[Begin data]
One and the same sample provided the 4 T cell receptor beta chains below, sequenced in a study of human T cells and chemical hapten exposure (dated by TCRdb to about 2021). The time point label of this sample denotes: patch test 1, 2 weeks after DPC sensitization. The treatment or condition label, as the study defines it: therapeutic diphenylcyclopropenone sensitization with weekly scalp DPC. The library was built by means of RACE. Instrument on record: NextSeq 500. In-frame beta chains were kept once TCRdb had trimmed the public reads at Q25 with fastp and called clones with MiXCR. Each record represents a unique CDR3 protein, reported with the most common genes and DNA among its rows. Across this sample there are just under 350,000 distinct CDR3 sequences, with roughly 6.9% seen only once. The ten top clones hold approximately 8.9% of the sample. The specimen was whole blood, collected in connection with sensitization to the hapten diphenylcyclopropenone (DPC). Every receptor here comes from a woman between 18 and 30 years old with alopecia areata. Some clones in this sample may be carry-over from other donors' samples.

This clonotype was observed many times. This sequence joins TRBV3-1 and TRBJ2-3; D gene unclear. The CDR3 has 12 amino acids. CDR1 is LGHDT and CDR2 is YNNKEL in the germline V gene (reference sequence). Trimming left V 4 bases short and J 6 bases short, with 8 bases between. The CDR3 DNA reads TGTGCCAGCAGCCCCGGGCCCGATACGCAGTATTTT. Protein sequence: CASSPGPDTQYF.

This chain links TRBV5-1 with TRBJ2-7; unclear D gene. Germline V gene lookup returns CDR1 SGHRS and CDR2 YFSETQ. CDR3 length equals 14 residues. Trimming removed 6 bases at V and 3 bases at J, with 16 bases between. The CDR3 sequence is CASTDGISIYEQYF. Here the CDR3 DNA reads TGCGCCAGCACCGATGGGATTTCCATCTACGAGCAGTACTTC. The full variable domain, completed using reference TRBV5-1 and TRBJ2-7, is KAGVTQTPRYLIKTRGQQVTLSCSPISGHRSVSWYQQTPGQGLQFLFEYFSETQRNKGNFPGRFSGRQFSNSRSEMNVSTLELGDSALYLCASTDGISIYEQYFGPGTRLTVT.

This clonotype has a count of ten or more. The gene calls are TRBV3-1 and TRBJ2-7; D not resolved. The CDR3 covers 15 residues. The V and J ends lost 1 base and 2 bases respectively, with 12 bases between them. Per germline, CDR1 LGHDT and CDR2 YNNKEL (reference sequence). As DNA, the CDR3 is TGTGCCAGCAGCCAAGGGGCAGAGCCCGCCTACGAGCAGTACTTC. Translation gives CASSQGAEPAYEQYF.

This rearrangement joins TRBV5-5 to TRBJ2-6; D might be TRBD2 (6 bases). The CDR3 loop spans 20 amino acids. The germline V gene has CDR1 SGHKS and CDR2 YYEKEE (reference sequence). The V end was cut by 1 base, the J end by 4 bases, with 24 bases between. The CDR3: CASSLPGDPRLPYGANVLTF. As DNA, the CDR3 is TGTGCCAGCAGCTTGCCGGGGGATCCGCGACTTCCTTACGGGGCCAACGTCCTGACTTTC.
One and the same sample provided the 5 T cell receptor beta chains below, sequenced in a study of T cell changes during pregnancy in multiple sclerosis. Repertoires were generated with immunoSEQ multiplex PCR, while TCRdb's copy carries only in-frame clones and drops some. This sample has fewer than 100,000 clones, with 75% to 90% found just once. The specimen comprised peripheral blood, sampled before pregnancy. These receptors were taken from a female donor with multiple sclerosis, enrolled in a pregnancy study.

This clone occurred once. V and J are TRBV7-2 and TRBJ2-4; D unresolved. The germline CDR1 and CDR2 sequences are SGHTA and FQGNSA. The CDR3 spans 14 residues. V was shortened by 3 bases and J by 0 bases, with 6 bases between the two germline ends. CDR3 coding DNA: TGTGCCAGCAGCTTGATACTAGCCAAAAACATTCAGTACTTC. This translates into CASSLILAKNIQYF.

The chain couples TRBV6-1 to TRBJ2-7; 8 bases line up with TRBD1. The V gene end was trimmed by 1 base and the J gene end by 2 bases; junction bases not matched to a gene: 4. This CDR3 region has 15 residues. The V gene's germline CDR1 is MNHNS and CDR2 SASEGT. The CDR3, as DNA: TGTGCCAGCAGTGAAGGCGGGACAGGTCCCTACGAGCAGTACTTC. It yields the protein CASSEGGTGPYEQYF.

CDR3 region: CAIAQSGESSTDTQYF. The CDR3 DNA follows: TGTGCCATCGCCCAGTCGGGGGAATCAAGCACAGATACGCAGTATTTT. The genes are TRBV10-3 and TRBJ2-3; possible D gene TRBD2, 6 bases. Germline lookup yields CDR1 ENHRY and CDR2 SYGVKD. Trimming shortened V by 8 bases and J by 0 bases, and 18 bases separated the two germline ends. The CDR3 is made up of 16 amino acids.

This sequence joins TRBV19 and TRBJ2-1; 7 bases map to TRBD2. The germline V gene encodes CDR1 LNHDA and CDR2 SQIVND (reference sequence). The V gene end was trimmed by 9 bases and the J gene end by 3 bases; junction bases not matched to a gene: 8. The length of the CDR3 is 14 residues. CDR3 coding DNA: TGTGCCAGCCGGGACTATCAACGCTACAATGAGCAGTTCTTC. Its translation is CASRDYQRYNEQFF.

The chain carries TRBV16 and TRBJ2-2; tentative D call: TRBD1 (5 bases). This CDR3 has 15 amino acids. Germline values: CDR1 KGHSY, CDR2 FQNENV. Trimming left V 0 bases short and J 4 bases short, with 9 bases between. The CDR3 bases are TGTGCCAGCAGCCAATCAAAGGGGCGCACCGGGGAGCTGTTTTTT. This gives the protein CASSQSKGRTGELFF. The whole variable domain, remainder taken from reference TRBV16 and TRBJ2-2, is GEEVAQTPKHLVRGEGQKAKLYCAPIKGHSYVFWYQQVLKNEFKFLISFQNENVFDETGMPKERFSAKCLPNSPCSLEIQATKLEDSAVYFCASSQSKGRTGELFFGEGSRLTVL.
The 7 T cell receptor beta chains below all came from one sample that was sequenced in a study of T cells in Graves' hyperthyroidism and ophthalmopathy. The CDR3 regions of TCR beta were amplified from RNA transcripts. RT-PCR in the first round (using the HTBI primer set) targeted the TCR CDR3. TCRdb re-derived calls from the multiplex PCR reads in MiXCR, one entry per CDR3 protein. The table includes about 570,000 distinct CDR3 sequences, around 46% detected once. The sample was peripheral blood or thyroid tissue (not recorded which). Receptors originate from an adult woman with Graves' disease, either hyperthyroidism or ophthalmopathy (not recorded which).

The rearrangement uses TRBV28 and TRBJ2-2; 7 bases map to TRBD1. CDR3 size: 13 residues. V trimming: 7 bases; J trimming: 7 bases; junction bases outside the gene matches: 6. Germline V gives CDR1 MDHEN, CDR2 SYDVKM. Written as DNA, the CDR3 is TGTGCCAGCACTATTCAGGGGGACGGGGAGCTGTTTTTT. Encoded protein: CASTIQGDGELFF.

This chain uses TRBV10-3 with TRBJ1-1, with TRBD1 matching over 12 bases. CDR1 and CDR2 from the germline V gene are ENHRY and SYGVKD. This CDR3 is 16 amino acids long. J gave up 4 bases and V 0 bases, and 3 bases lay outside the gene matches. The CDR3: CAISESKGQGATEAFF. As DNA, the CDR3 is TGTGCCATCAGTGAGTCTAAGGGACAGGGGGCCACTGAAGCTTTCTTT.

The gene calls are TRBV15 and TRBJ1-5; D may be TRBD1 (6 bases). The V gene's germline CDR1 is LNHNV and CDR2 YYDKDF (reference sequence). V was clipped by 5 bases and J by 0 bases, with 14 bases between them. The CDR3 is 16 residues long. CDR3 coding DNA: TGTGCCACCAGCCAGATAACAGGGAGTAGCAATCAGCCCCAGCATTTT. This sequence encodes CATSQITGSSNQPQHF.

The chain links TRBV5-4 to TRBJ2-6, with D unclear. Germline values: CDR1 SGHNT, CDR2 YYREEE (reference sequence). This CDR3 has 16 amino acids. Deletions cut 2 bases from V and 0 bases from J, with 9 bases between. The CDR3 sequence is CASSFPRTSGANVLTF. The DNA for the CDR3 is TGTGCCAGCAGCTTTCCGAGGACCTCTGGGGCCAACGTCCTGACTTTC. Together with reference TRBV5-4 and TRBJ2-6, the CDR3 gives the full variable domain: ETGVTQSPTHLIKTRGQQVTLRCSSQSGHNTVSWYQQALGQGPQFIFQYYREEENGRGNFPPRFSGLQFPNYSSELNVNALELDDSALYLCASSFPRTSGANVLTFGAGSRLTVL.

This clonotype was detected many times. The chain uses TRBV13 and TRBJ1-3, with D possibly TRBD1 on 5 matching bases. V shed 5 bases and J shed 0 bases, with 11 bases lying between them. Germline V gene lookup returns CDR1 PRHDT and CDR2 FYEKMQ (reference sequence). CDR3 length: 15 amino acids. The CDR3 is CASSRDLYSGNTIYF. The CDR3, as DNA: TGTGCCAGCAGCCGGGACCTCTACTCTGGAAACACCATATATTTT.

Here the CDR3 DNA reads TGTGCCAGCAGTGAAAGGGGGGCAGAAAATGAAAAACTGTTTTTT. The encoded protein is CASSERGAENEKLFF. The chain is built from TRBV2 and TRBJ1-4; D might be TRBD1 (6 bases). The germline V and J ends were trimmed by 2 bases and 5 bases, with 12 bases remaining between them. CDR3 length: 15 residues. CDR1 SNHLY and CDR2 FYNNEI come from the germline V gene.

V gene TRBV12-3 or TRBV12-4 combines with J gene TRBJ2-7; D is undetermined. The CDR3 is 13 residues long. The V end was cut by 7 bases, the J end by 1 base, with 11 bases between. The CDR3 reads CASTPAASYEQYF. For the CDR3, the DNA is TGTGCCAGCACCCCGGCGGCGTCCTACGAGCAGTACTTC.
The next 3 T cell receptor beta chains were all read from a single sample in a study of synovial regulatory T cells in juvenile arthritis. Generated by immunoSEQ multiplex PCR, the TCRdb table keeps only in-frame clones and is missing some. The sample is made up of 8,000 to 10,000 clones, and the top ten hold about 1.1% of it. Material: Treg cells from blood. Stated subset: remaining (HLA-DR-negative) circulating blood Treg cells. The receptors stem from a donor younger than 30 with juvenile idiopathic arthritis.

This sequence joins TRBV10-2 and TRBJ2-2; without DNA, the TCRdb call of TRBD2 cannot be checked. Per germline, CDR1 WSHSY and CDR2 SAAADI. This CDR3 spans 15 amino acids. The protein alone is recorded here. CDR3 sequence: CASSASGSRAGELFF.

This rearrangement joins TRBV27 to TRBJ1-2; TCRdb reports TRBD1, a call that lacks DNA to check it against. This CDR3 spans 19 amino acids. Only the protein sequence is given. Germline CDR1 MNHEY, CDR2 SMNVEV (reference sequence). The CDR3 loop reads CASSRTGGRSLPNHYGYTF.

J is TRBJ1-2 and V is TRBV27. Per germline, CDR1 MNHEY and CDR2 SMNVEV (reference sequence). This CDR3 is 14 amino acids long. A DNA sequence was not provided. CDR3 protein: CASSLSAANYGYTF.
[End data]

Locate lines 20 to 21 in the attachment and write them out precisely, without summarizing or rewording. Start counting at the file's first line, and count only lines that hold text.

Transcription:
The next 3 T cell receptor beta chains were all read from a single sample in a study of synovial regulatory T cells in juvenile arthritis. Generated by immunoSEQ multiplex PCR, the TCRdb table keeps only in-frame clones and is missing some. The sample is made up of 8,000 to 10,000 clones, and the top ten hold about 1.1% of it. Material: Treg cells from blood. Stated subset: remaining (HLA-DR-negative) circulating blood Treg cells. The receptors stem from a donor younger than 30 with juvenile idiopathic arthritis.

This sequence joins TRBV10-2 and TRBJ2-2; without DNA, the TCRdb call of TRBD2 cannot be checked. Per germline, CDR1 WSHSY and CDR2 SAAADI. This CDR3 spans 15 amino acids. The protein alone is recorded here. CDR3 sequence: CASSASGSRAGELFF.